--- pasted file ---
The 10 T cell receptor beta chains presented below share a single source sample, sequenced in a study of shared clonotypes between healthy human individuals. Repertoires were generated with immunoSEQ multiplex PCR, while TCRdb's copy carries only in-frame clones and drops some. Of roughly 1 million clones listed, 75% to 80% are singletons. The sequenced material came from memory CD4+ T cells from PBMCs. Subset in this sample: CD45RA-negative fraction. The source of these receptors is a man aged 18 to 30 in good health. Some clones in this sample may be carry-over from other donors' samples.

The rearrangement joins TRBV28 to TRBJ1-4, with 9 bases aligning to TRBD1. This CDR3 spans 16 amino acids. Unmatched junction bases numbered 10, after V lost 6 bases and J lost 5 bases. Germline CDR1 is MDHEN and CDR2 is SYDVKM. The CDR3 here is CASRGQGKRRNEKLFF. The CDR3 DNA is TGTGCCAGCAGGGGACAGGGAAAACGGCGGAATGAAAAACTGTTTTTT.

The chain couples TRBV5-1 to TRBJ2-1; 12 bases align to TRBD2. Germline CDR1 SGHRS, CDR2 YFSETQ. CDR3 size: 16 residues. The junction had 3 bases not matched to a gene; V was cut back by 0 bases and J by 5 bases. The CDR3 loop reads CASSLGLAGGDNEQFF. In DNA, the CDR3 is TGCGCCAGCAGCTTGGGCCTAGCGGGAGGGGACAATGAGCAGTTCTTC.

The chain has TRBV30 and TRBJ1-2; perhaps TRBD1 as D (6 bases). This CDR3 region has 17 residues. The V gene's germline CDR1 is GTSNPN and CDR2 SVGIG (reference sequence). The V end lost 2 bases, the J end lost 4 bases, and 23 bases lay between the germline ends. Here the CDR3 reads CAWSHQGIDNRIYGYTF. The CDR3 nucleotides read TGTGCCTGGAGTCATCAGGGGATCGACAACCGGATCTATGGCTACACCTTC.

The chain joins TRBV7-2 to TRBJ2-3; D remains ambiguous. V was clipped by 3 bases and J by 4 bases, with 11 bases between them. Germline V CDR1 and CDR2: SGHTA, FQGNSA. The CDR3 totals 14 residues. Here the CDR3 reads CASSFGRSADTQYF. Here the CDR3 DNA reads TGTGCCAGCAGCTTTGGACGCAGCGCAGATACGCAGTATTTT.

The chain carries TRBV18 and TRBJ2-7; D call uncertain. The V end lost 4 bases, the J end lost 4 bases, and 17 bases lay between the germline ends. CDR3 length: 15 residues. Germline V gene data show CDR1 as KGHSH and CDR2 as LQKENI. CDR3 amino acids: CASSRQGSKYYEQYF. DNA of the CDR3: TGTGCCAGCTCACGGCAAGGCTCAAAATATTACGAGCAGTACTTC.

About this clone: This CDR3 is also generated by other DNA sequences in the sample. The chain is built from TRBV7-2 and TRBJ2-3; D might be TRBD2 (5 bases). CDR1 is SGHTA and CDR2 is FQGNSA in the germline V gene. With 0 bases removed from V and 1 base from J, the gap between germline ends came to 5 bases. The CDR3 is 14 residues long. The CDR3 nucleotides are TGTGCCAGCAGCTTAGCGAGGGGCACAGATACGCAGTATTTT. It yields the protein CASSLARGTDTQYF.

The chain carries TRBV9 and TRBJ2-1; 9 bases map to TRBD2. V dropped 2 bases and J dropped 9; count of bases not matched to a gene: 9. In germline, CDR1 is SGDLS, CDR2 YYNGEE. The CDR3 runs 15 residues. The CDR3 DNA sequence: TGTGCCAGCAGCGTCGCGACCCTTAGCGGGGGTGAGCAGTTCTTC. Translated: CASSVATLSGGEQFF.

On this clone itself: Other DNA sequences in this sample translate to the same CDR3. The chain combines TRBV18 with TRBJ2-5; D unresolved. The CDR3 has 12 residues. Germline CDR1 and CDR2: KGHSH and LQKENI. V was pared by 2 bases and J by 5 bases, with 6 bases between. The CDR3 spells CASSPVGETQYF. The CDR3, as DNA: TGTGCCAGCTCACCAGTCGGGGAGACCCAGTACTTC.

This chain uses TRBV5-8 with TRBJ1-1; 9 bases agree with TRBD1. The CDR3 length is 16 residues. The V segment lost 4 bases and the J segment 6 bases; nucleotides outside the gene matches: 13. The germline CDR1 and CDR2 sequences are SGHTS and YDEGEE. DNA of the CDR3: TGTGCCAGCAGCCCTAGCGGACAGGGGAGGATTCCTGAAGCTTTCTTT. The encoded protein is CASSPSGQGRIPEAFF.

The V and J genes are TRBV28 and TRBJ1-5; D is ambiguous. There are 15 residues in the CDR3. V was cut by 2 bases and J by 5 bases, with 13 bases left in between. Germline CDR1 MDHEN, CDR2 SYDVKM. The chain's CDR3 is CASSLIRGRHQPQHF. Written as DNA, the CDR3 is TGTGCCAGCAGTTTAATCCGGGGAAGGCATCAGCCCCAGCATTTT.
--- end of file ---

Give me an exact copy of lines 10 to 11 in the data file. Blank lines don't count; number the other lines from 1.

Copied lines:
This chain uses TRBV5-8 with TRBJ1-1; 9 bases agree with TRBD1. The CDR3 length is 16 residues. The V segment lost 4 bases and the J segment 6 bases; nucleotides outside the gene matches: 13. The germline CDR1 and CDR2 sequences are SGHTS and YDEGEE. DNA of the CDR3: TGTGCCAGCAGCCCTAGCGGACAGGGGAGGATTCCTGAAGCTTTCTTT. The encoded protein is CASSPSGQGRIPEAFF.

The V and J genes are TRBV28 and TRBJ1-5; D is ambiguous. There are 15 residues in the CDR3. V was cut by 2 bases and J by 5 bases, with 13 bases left in between. Germline CDR1 MDHEN, CDR2 SYDVKM. The chain's CDR3 is CASSLIRGRHQPQHF. Written as DNA, the CDR3 is TGTGCCAGCAGTTTAATCCGGGGAAGGCATCAGCCCCAGCATTTT.